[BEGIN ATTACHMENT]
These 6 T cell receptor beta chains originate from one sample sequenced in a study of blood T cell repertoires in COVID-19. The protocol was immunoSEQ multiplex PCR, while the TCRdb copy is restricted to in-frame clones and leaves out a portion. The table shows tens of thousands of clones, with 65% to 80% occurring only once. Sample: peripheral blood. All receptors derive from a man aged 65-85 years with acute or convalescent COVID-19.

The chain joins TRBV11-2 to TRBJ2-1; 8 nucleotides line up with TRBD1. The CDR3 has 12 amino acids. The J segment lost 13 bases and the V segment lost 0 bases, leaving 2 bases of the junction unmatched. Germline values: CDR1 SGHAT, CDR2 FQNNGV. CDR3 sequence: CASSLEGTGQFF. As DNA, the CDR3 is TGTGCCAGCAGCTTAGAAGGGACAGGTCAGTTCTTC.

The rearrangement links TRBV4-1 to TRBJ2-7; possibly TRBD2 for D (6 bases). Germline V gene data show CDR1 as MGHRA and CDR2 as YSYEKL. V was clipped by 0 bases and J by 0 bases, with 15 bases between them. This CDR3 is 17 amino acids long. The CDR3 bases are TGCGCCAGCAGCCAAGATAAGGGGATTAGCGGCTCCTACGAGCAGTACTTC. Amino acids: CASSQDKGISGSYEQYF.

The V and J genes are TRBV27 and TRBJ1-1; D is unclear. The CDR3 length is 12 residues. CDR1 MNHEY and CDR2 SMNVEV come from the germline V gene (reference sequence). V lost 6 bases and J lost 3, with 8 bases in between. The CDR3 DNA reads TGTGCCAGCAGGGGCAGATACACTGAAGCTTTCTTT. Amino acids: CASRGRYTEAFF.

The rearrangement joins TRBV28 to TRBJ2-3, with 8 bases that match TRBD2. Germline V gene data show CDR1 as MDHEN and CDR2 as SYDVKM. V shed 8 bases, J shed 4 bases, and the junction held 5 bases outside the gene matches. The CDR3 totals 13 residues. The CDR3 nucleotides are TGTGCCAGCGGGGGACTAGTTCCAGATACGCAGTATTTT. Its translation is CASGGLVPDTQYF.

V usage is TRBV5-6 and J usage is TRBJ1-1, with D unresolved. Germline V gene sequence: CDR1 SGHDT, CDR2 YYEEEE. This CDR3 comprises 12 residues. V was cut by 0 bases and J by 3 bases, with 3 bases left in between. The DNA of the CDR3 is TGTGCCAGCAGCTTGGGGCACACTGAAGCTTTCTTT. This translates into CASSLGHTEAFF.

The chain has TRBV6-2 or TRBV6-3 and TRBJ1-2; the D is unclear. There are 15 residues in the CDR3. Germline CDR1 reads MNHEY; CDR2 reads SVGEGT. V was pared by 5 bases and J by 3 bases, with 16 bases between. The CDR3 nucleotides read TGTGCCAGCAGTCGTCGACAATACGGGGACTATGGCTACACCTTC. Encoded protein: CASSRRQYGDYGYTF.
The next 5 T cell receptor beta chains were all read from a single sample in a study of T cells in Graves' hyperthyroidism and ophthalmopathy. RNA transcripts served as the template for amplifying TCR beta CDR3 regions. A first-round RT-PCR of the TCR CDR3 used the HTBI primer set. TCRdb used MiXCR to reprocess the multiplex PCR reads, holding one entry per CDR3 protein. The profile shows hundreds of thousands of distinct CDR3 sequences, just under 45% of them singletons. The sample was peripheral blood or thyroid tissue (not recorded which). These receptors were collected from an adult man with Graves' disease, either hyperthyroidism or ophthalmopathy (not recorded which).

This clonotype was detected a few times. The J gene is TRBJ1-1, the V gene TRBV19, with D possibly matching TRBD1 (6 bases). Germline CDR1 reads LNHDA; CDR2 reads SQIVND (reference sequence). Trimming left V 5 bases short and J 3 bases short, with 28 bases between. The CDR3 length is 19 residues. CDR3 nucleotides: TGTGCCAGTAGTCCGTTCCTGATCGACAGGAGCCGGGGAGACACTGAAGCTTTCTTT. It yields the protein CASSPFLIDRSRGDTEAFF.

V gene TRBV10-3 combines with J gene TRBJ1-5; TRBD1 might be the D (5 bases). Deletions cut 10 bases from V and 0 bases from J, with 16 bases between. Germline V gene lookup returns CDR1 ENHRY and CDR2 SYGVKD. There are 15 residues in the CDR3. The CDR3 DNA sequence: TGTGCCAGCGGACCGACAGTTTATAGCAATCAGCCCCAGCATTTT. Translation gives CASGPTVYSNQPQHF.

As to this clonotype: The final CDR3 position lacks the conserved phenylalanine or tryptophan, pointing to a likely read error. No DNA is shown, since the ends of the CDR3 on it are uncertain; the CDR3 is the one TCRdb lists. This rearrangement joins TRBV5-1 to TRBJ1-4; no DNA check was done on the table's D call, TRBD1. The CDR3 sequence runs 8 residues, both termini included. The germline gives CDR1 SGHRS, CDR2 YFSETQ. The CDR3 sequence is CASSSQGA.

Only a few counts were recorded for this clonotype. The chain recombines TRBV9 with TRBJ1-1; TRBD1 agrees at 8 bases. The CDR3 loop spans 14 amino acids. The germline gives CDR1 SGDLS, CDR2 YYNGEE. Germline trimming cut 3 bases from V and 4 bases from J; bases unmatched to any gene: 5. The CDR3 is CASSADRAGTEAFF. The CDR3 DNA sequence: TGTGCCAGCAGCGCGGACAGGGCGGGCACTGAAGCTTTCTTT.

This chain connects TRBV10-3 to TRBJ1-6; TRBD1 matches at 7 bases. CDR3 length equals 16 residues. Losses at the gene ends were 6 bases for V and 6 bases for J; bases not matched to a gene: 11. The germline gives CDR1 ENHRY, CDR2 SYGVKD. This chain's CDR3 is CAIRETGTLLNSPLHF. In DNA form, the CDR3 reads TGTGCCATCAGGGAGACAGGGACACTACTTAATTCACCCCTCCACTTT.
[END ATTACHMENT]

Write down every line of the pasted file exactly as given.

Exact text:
These 6 T cell receptor beta chains originate from one sample sequenced in a study of blood T cell repertoires in COVID-19. The protocol was immunoSEQ multiplex PCR, while the TCRdb copy is restricted to in-frame clones and leaves out a portion. The table shows tens of thousands of clones, with 65% to 80% occurring only once. Sample: peripheral blood. All receptors derive from a man aged 65-85 years with acute or convalescent COVID-19.

The chain joins TRBV11-2 to TRBJ2-1; 8 nucleotides line up with TRBD1. The CDR3 has 12 amino acids. The J segment lost 13 bases and the V segment lost 0 bases, leaving 2 bases of the junction unmatched. Germline values: CDR1 SGHAT, CDR2 FQNNGV. CDR3 sequence: CASSLEGTGQFF. As DNA, the CDR3 is TGTGCCAGCAGCTTAGAAGGGACAGGTCAGTTCTTC.

The rearrangement links TRBV4-1 to TRBJ2-7; possibly TRBD2 for D (6 bases). Germline V gene data show CDR1 as MGHRA and CDR2 as YSYEKL. V was clipped by 0 bases and J by 0 bases, with 15 bases between them. This CDR3 is 17 amino acids long. The CDR3 bases are TGCGCCAGCAGCCAAGATAAGGGGATTAGCGGCTCCTACGAGCAGTACTTC. Amino acids: CASSQDKGISGSYEQYF.

The V and J genes are TRBV27 and TRBJ1-1; D is unclear. The CDR3 length is 12 residues. CDR1 MNHEY and CDR2 SMNVEV come from the germline V gene (reference sequence). V lost 6 bases and J lost 3, with 8 bases in between. The CDR3 DNA reads TGTGCCAGCAGGGGCAGATACACTGAAGCTTTCTTT. Amino acids: CASRGRYTEAFF.

The rearrangement joins TRBV28 to TRBJ2-3, with 8 bases that match TRBD2. Germline V gene data show CDR1 as MDHEN and CDR2 as SYDVKM. V shed 8 bases, J shed 4 bases, and the junction held 5 bases outside the gene matches. The CDR3 totals 13 residues. The CDR3 nucleotides are TGTGCCAGCGGGGGACTAGTTCCAGATACGCAGTATTTT. Its translation is CASGGLVPDTQYF.

V usage is TRBV5-6 and J usage is TRBJ1-1, with D unresolved. Germline V gene sequence: CDR1 SGHDT, CDR2 YYEEEE. This CDR3 comprises 12 residues. V was cut by 0 bases and J by 3 bases, with 3 bases left in between. The DNA of the CDR3 is TGTGCCAGCAGCTTGGGGCACACTGAAGCTTTCTTT. This translates into CASSLGHTEAFF.

The chain has TRBV6-2 or TRBV6-3 and TRBJ1-2; the D is unclear. There are 15 residues in the CDR3. Germline CDR1 reads MNHEY; CDR2 reads SVGEGT. V was pared by 5 bases and J by 3 bases, with 16 bases between. The CDR3 nucleotides read TGTGCCAGCAGTCGTCGACAATACGGGGACTATGGCTACACCTTC. Encoded protein: CASSRRQYGDYGYTF.
The next 5 T cell receptor beta chains were all read from a single sample in a study of T cells in Graves' hyperthyroidism and ophthalmopathy. RNA transcripts served as the template for amplifying TCR beta CDR3 regions. A first-round RT-PCR of the TCR CDR3 used the HTBI primer set. TCRdb used MiXCR to reprocess the multiplex PCR reads, holding one entry per CDR3 protein. The profile shows hundreds of thousands of distinct CDR3 sequences, just under 45% of them singletons. The sample was peripheral blood or thyroid tissue (not recorded which). These receptors were collected from an adult man with Graves' disease, either hyperthyroidism or ophthalmopathy (not recorded which).

This clonotype was detected a few times. The J gene is TRBJ1-1, the V gene TRBV19, with D possibly matching TRBD1 (6 bases). Germline CDR1 reads LNHDA; CDR2 reads SQIVND (reference sequence). Trimming left V 5 bases short and J 3 bases short, with 28 bases between. The CDR3 length is 19 residues. CDR3 nucleotides: TGTGCCAGTAGTCCGTTCCTGATCGACAGGAGCCGGGGAGACACTGAAGCTTTCTTT. It yields the protein CASSPFLIDRSRGDTEAFF.

V gene TRBV10-3 combines with J gene TRBJ1-5; TRBD1 might be the D (5 bases). Deletions cut 10 bases from V and 0 bases from J, with 16 bases between. Germline V gene lookup returns CDR1 ENHRY and CDR2 SYGVKD. There are 15 residues in the CDR3. The CDR3 DNA sequence: TGTGCCAGCGGACCGACAGTTTATAGCAATCAGCCCCAGCATTTT. Translation gives CASGPTVYSNQPQHF.

As to this clonotype: The final CDR3 position lacks the conserved phenylalanine or tryptophan, pointing to a likely read error. No DNA is shown, since the ends of the CDR3 on it are uncertain; the CDR3 is the one TCRdb lists. This rearrangement joins TRBV5-1 to TRBJ1-4; no DNA check was done on the table's D call, TRBD1. The CDR3 sequence runs 8 residues, both termini included. The germline gives CDR1 SGHRS, CDR2 YFSETQ. The CDR3 sequence is CASSSQGA.

Only a few counts were recorded for this clonotype. The chain recombines TRBV9 with TRBJ1-1; TRBD1 agrees at 8 bases. The CDR3 loop spans 14 amino acids. The germline gives CDR1 SGDLS, CDR2 YYNGEE. Germline trimming cut 3 bases from V and 4 bases from J; bases unmatched to any gene: 5. The CDR3 is CASSADRAGTEAFF. The CDR3 DNA sequence: TGTGCCAGCAGCGCGGACAGGGCGGGCACTGAAGCTTTCTTT.

This chain connects TRBV10-3 to TRBJ1-6; TRBD1 matches at 7 bases. CDR3 length equals 16 residues. Losses at the gene ends were 6 bases for V and 6 bases for J; bases not matched to a gene: 11. The germline gives CDR1 ENHRY, CDR2 SYGVKD. This chain's CDR3 is CAIRETGTLLNSPLHF. In DNA form, the CDR3 reads TGTGCCATCAGGGAGACAGGGACACTACTTAATTCACCCCTCCACTTT.